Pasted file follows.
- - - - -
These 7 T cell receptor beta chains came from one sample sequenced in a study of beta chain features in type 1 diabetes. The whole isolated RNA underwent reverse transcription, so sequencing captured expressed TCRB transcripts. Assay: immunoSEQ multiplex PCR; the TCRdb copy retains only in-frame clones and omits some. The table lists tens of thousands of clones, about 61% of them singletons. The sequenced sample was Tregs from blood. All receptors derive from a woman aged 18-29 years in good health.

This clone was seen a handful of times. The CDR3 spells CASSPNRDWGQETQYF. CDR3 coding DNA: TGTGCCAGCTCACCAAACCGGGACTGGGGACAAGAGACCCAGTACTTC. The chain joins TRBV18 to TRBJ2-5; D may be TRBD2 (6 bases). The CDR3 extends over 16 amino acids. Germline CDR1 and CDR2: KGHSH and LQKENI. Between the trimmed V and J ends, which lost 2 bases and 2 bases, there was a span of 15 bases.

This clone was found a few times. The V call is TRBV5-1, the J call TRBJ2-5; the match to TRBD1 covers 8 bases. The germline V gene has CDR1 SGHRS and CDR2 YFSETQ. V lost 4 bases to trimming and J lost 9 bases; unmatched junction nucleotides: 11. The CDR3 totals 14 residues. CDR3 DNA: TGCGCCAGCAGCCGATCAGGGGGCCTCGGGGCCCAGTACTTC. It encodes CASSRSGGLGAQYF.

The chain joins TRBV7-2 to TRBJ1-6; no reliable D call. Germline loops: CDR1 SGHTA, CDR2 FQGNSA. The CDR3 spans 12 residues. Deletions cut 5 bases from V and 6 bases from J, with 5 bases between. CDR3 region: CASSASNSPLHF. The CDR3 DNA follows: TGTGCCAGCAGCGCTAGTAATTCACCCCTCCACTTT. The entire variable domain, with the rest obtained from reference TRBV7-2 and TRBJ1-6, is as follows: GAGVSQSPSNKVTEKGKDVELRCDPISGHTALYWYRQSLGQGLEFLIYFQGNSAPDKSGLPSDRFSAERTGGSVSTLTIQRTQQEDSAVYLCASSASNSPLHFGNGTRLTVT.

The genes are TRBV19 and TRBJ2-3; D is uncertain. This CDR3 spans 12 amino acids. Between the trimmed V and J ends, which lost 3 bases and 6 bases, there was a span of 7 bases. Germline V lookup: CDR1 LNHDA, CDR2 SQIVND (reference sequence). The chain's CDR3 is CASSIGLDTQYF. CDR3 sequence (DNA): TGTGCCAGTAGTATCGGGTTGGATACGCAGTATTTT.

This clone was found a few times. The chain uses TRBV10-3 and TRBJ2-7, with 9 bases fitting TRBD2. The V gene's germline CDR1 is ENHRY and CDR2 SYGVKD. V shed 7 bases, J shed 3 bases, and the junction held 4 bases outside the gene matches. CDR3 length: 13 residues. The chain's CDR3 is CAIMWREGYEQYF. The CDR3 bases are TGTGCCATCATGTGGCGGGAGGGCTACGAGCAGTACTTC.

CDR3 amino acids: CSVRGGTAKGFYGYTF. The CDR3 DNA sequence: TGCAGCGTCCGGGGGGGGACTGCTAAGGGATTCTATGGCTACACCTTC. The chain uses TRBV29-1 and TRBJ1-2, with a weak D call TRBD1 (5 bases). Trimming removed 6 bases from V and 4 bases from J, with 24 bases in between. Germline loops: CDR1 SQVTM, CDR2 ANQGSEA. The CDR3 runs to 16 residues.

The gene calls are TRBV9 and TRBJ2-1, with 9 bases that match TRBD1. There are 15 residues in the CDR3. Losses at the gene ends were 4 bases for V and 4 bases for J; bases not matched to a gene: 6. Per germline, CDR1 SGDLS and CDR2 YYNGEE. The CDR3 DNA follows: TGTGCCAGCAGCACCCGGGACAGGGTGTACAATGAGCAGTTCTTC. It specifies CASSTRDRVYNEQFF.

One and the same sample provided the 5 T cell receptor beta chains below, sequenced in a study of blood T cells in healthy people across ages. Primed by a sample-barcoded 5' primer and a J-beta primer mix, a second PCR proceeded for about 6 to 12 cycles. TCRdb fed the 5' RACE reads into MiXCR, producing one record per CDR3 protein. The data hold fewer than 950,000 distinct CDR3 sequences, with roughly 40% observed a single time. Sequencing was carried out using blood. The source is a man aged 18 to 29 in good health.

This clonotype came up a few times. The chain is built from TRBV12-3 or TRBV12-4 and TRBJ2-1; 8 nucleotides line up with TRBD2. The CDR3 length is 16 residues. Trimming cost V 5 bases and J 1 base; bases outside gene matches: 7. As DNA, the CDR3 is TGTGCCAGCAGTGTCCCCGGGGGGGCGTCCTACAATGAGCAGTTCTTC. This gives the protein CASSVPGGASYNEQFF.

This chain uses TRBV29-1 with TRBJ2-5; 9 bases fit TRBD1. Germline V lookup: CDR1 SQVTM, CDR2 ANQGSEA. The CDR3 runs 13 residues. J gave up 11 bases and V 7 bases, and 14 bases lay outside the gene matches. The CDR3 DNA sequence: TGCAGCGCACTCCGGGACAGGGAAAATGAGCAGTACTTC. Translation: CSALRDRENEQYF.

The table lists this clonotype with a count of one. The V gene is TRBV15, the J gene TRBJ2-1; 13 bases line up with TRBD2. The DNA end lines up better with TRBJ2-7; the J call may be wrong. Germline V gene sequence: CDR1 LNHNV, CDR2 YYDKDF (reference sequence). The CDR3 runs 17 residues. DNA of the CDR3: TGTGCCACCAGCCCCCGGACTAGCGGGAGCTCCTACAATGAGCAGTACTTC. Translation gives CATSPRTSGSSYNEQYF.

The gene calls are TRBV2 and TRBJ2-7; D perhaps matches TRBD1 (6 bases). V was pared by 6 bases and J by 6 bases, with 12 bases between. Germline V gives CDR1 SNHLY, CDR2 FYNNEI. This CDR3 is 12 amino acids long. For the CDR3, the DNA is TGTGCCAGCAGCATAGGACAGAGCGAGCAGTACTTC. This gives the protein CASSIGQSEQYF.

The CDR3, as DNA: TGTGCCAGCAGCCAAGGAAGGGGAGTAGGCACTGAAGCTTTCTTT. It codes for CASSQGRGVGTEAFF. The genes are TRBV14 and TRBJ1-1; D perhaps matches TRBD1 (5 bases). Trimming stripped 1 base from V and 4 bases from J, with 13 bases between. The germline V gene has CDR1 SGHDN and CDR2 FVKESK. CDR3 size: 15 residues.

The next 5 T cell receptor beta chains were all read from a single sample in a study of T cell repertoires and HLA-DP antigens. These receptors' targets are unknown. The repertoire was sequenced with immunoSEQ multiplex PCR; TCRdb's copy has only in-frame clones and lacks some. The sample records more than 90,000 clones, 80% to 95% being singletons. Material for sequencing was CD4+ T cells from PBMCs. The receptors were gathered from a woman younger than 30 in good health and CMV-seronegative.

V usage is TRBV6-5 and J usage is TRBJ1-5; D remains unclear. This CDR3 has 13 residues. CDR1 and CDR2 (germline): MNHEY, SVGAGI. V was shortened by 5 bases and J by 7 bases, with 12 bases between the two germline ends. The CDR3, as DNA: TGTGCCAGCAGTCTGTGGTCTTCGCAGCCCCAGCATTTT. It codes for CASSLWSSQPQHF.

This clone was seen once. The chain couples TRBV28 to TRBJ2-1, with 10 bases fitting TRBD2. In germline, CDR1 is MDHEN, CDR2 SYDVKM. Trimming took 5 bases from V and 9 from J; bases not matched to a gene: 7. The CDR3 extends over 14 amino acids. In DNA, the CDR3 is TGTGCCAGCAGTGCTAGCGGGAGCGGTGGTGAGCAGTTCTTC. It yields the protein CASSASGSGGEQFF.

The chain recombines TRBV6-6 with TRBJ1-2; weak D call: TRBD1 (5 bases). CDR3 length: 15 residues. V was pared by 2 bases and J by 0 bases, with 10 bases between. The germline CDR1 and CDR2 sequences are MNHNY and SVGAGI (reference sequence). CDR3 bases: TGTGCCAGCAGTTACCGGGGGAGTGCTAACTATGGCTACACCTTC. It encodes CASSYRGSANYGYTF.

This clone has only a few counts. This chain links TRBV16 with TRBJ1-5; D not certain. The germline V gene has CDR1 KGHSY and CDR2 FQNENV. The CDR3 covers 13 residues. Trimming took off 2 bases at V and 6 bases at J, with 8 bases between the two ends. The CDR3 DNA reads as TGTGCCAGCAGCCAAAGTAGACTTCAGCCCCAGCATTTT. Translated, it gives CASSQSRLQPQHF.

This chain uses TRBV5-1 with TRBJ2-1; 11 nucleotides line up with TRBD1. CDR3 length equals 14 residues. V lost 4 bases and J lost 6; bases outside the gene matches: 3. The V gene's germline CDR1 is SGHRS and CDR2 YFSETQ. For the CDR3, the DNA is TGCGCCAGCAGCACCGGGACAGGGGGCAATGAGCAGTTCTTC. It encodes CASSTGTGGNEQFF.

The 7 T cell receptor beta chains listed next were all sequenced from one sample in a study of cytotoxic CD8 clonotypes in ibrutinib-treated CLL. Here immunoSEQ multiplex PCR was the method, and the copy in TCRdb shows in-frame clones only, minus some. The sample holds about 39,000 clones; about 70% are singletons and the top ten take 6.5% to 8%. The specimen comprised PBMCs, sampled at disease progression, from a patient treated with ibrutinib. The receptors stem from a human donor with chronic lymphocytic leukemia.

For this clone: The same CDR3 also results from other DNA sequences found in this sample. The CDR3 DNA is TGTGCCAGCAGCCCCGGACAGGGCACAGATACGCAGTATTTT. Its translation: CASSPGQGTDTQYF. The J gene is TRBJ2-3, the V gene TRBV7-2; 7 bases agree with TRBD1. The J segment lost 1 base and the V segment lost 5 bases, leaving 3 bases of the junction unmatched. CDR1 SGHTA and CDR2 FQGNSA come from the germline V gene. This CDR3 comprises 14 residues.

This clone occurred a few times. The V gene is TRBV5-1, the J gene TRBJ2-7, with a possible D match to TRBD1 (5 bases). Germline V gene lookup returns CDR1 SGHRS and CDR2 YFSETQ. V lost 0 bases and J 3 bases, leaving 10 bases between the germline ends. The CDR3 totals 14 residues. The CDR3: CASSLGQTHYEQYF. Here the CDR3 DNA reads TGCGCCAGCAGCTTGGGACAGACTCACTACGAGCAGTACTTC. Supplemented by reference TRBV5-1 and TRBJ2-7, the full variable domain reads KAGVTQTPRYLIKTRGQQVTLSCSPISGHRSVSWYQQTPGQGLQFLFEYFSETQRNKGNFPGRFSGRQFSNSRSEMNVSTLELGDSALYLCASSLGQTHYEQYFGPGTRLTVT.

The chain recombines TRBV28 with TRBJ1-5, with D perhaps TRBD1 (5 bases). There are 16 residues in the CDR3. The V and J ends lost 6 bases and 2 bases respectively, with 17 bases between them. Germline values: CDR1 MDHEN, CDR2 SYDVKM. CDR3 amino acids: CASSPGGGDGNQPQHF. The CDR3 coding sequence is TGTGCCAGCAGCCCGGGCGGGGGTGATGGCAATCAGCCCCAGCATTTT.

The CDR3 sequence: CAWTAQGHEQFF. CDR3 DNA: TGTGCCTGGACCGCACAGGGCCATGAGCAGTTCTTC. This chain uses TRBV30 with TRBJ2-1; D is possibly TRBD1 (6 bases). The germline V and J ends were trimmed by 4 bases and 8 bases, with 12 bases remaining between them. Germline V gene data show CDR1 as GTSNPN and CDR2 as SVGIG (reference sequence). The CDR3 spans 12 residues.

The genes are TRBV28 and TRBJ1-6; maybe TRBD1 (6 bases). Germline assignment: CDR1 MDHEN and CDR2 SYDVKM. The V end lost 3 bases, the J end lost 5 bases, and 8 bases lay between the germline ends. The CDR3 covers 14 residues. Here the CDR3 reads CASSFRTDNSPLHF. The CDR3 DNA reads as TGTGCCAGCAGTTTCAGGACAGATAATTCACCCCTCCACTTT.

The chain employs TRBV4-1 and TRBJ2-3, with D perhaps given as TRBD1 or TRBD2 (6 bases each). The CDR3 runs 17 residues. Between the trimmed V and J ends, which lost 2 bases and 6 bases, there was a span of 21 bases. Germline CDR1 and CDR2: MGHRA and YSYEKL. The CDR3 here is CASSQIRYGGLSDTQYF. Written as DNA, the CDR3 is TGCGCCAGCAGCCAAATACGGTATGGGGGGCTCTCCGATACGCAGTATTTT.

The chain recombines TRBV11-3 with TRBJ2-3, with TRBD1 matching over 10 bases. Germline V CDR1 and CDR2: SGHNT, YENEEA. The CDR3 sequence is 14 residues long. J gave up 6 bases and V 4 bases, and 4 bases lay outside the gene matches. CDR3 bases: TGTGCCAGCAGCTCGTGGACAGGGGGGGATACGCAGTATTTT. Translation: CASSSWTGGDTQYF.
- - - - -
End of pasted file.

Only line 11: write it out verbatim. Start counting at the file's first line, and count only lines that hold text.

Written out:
This chain uses TRBV29-1 with TRBJ2-5; 9 bases fit TRBD1. Germline V lookup: CDR1 SQVTM, CDR2 ANQGSEA. The CDR3 runs 13 residues. J gave up 11 bases and V 7 bases, and 14 bases lay outside the gene matches. The CDR3 DNA sequence: TGCAGCGCACTCCGGGACAGGGAAAATGAGCAGTACTTC. Translation: CSALRDRENEQYF.